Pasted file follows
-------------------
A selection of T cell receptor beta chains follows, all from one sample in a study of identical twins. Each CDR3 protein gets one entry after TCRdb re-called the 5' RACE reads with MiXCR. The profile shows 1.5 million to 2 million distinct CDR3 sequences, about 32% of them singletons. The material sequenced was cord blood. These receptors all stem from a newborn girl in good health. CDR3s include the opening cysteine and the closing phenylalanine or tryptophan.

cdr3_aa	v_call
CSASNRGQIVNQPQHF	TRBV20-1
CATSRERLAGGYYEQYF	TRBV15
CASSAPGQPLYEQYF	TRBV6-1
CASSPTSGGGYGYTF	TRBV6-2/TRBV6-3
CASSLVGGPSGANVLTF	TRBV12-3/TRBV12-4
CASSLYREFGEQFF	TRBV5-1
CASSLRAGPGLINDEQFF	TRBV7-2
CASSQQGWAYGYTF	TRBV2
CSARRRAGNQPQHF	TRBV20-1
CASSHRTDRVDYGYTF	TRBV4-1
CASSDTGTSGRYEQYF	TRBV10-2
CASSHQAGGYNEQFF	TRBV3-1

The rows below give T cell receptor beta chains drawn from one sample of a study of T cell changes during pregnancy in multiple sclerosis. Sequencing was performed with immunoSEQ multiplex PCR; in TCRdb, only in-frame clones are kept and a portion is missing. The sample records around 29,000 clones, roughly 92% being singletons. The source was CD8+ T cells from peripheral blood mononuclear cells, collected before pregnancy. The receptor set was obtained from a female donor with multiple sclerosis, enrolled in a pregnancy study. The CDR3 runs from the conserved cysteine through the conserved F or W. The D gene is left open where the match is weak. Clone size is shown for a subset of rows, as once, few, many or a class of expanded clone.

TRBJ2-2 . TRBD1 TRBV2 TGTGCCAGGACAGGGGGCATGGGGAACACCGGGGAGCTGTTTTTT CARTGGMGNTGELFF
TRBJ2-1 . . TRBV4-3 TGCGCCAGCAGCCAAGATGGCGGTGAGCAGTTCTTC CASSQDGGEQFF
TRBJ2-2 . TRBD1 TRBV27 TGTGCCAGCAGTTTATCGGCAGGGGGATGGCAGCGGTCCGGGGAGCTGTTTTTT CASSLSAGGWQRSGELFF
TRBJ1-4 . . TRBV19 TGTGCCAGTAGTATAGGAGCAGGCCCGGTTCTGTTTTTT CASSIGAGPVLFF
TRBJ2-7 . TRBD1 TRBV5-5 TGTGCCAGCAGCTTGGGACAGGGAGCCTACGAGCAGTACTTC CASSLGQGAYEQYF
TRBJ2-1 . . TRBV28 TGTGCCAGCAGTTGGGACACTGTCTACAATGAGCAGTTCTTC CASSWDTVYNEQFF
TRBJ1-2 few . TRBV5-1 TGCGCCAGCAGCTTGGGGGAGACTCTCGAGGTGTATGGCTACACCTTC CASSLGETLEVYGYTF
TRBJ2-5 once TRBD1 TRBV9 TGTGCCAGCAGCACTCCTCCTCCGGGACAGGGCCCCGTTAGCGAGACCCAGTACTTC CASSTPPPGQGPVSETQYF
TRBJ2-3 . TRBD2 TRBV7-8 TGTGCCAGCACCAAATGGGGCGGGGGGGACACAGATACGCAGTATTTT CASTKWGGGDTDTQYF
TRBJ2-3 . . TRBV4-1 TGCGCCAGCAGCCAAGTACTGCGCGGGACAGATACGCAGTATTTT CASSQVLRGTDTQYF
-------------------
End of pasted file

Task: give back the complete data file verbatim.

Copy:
A selection of T cell receptor beta chains follows, all from one sample in a study of identical twins. Each CDR3 protein gets one entry after TCRdb re-called the 5' RACE reads with MiXCR. The profile shows 1.5 million to 2 million distinct CDR3 sequences, about 32% of them singletons. The material sequenced was cord blood. These receptors all stem from a newborn girl in good health. CDR3s include the opening cysteine and the closing phenylalanine or tryptophan.

cdr3_aa	v_call
CSASNRGQIVNQPQHF	TRBV20-1
CATSRERLAGGYYEQYF	TRBV15
CASSAPGQPLYEQYF	TRBV6-1
CASSPTSGGGYGYTF	TRBV6-2/TRBV6-3
CASSLVGGPSGANVLTF	TRBV12-3/TRBV12-4
CASSLYREFGEQFF	TRBV5-1
CASSLRAGPGLINDEQFF	TRBV7-2
CASSQQGWAYGYTF	TRBV2
CSARRRAGNQPQHF	TRBV20-1
CASSHRTDRVDYGYTF	TRBV4-1
CASSDTGTSGRYEQYF	TRBV10-2
CASSHQAGGYNEQFF	TRBV3-1

The rows below give T cell receptor beta chains drawn from one sample of a study of T cell changes during pregnancy in multiple sclerosis. Sequencing was performed with immunoSEQ multiplex PCR; in TCRdb, only in-frame clones are kept and a portion is missing. The sample records around 29,000 clones, roughly 92% being singletons. The source was CD8+ T cells from peripheral blood mononuclear cells, collected before pregnancy. The receptor set was obtained from a female donor with multiple sclerosis, enrolled in a pregnancy study. The CDR3 runs from the conserved cysteine through the conserved F or W. The D gene is left open where the match is weak. Clone size is shown for a subset of rows, as once, few, many or a class of expanded clone.

TRBJ2-2 . TRBD1 TRBV2 TGTGCCAGGACAGGGGGCATGGGGAACACCGGGGAGCTGTTTTTT CARTGGMGNTGELFF
TRBJ2-1 . . TRBV4-3 TGCGCCAGCAGCCAAGATGGCGGTGAGCAGTTCTTC CASSQDGGEQFF
TRBJ2-2 . TRBD1 TRBV27 TGTGCCAGCAGTTTATCGGCAGGGGGATGGCAGCGGTCCGGGGAGCTGTTTTTT CASSLSAGGWQRSGELFF
TRBJ1-4 . . TRBV19 TGTGCCAGTAGTATAGGAGCAGGCCCGGTTCTGTTTTTT CASSIGAGPVLFF
TRBJ2-7 . TRBD1 TRBV5-5 TGTGCCAGCAGCTTGGGACAGGGAGCCTACGAGCAGTACTTC CASSLGQGAYEQYF
TRBJ2-1 . . TRBV28 TGTGCCAGCAGTTGGGACACTGTCTACAATGAGCAGTTCTTC CASSWDTVYNEQFF
TRBJ1-2 few . TRBV5-1 TGCGCCAGCAGCTTGGGGGAGACTCTCGAGGTGTATGGCTACACCTTC CASSLGETLEVYGYTF
TRBJ2-5 once TRBD1 TRBV9 TGTGCCAGCAGCACTCCTCCTCCGGGACAGGGCCCCGTTAGCGAGACCCAGTACTTC CASSTPPPGQGPVSETQYF
TRBJ2-3 . TRBD2 TRBV7-8 TGTGCCAGCACCAAATGGGGCGGGGGGGACACAGATACGCAGTATTTT CASTKWGGGDTDTQYF
TRBJ2-3 . . TRBV4-1 TGCGCCAGCAGCCAAGTACTGCGCGGGACAGATACGCAGTATTTT CASSQVLRGTDTQYF